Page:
Simple Redneck Pleasures

Topic 2094 | Page 1

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Old School's Comment
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What can be more fun than going to the dump? Well, I'll tell you the answer. It's going to the dump in an eighteen wheeler! Now if you've never gone to a trash dump when the weather isn't so good you don't really know about the simple pleasures of slipping and sliding all over the place in your vehicle. They generally pack the roads in the dump with clay so they will hold up to the traffic, but that also makes them very slippery (and fun, in a redneck sort of way) when it's wet. I delivered a trash load to a very large trash dump in Amsterdam OH yesterday where they have had quite a bit of snow lately. Well, the melting snow and slush wed together with the clay roads made it interesting to say the least!

First off let me show you what these trash loads look like. This is a load of trash from Stratford Bailing in Stratford CT. This is called construction debris and it is bailed up tightly and enclosed in these huge green bags. What you are looking at here is about 48,000 pounds of trash. It doesn't smell too great but it's not near as bad as the trash loads I some times pick up in West Babylon, that is more like household trash. Here's what it looks like loaded and ready to roll across the five states it takes to get it to Amsterdam. Isn't that a crazy way to make a living? I went through five states today just trying to get my job done.

Flatbed loaded with bails of garbage strapped down.

There's nothing like going mudding in an eighteen wheeler! You can lock in your extra drive axle and you aren't just in four wheel drive, you're in eight wheel drive! Oh, I'm being silly, this is some serious driving, and I saw more that one truck end up in the ditch. Some of the trucks had to be pushed, with a bull-dozer, up the hill to the dumping site, but you'll be glad to know that I made it under my own power. Here's a photo of the site. If you can see the equipment up on the side of the hill that is where we had to get so we could get unloaded.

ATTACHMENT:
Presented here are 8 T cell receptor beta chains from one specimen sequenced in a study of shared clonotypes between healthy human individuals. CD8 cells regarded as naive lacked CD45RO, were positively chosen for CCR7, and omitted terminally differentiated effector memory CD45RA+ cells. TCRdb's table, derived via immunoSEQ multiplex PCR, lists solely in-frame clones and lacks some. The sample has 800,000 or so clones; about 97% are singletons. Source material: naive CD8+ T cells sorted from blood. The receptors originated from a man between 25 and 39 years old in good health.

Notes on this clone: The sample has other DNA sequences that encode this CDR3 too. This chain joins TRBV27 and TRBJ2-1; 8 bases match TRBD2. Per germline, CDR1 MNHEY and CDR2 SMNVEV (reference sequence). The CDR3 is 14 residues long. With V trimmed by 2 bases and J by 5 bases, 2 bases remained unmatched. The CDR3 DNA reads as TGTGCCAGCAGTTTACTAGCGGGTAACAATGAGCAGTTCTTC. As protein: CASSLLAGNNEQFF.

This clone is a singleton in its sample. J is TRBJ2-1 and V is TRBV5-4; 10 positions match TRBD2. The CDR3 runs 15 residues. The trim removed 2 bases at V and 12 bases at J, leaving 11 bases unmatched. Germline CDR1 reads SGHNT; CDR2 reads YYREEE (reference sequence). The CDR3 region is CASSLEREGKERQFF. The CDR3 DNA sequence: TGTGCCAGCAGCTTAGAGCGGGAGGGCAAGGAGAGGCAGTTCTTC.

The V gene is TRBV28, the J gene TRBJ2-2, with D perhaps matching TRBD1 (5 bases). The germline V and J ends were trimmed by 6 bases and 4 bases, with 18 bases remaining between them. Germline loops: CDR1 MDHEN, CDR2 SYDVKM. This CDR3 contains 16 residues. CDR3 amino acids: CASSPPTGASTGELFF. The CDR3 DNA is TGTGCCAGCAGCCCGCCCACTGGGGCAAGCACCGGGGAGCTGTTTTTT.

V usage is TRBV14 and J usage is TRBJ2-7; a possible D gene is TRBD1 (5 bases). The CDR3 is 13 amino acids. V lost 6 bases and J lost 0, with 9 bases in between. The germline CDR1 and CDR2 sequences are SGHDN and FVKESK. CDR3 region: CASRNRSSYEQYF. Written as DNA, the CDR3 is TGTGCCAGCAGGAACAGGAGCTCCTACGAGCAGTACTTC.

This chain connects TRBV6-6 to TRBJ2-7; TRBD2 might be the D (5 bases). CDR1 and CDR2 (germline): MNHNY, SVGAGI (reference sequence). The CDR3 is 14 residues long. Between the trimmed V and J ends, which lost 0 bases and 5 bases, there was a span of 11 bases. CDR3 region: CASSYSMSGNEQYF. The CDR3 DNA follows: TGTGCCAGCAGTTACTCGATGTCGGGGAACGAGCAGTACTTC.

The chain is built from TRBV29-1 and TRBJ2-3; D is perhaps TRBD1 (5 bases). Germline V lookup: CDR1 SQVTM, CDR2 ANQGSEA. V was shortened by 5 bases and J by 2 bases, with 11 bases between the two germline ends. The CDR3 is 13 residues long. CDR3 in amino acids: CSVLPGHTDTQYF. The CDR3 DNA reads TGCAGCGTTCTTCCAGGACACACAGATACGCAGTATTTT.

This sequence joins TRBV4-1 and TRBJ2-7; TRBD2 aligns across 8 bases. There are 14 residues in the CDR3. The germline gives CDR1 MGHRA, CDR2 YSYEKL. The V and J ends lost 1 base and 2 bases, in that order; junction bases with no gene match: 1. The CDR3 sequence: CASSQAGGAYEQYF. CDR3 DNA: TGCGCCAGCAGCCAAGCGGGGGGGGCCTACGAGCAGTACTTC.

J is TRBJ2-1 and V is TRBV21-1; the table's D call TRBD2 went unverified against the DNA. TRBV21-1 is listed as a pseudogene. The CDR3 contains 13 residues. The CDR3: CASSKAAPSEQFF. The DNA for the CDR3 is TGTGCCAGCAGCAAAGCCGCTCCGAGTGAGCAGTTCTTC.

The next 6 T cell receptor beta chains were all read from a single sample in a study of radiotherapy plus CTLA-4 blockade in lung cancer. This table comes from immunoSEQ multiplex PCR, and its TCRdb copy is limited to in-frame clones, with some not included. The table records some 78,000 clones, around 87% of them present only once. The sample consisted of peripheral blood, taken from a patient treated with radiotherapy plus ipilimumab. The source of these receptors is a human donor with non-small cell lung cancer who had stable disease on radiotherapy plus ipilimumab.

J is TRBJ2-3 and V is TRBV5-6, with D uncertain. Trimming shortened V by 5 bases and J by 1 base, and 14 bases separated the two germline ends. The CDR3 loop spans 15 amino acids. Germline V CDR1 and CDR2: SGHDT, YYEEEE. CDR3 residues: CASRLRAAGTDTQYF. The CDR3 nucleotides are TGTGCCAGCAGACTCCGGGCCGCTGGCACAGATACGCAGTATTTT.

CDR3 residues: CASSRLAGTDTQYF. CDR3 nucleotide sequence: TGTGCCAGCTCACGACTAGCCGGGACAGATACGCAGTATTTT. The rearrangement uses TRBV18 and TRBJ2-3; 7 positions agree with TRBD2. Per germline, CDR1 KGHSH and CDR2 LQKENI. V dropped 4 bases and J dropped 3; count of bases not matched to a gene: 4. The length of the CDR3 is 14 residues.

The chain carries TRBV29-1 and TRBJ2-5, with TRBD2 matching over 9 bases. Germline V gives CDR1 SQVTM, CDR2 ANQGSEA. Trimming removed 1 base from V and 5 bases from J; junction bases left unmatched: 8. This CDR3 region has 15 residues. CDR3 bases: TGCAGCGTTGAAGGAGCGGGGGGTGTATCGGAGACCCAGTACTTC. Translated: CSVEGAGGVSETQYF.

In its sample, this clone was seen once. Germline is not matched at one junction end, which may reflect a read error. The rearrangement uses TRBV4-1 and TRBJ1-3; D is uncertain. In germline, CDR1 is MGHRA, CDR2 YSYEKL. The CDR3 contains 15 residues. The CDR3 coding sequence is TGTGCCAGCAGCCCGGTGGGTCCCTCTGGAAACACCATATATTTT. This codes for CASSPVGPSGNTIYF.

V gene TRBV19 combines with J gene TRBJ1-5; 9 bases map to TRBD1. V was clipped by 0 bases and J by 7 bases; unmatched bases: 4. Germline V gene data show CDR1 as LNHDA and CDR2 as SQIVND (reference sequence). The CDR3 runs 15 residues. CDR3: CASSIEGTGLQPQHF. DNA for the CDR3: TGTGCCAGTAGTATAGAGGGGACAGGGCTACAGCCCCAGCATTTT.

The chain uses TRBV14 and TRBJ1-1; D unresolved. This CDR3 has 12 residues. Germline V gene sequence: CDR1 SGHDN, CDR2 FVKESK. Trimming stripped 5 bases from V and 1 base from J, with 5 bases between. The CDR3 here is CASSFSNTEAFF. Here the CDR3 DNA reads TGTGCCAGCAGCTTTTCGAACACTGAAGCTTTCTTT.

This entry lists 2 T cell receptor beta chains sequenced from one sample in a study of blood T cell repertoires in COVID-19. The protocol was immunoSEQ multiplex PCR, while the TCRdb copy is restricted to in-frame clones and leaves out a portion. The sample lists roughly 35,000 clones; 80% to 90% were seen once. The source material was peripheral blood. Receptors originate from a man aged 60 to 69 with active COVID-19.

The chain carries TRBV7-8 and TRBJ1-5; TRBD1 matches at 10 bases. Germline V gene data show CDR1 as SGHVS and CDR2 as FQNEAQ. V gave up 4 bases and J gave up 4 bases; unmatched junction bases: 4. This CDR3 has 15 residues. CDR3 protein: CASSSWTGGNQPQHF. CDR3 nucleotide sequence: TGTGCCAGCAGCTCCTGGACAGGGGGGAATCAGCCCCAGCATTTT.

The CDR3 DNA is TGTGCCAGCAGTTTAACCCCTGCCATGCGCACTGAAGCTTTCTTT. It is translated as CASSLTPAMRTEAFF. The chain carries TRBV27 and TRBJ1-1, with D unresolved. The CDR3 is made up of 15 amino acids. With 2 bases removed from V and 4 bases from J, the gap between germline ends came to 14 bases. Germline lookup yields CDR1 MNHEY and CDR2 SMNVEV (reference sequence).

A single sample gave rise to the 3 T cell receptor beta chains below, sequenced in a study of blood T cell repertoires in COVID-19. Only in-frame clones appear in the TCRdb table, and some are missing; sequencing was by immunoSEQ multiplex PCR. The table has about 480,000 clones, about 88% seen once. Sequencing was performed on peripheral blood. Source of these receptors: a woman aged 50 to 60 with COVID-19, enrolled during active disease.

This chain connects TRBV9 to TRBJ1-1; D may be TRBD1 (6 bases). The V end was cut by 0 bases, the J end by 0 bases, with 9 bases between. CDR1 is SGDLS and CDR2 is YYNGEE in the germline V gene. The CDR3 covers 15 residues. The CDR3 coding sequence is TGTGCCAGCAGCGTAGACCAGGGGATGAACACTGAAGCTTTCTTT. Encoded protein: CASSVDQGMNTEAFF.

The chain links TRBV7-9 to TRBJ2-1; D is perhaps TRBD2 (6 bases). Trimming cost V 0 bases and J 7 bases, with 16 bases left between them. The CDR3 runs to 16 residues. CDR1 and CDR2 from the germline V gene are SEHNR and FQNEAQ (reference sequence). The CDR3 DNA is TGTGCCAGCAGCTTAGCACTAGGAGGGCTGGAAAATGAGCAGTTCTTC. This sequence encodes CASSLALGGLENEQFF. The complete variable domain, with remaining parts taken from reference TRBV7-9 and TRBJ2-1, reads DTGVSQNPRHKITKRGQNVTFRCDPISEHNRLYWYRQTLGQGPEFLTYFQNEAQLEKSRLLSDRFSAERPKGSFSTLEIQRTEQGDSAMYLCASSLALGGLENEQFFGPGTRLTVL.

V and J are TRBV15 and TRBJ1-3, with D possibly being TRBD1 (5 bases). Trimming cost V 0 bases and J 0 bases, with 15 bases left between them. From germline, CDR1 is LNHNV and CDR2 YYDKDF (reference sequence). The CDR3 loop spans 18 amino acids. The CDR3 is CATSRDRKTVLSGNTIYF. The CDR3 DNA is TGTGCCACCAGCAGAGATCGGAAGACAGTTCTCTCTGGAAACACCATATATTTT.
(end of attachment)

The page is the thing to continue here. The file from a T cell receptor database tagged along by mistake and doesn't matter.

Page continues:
Flatbed truck delivery site up in the mountains of Amsterdam, Ohio

I forgot to tell you about the seagulls, or maybe they should be called dump gulls that are at both the place where they bail the trash and at the dumping site. I guess these are gulls that have an aversion to fresh seafood or something, or else they are too lazy to make their living at the sea - I don't know, but they are always hanging about gathering bits of food from the trash that is being processed. I always throw them a few crackers from the cab of my truck. I don't know why, I guess I feel kind of sorry for the dumb birds, surely some little fishes from the sea would taste better than these cast off wastes from the rest of the world. Birds and people act strangely at times, sometimes life causes us to settle for so little when there is an abundance available.

Seagulls gathering outside the door of a tractor trailer when making a delivery.

As I was headed over to Amsterdam and coming through the Susquehana Valley and then through the Alleghany mountains I was wishing my daughter or wife could be here with me to enjoy the beautiful scenes along the way. Here's a photo of a mountain pass I went through. I don't like to take photos while driving, but I went ahead and snapped a quick one here.

View from the driver's seat of a tractor trailer going through a mountain pass.

After I got this load delivered I found out I'm headed right back to Connecticut with a sheetrock load. I'm going to have to go get my truck and my tarps washed because I don't think the people getting this sheetrock expected it to already have the mud applied to it before they hang it on the wall! Here's what my truck looked like after I got this ordeal over with.

The back of a flatbed truck covered in mud.

All in a day's work. Fun, fun! I guess somewhere deep inside I'm just a little bit of a Redneck!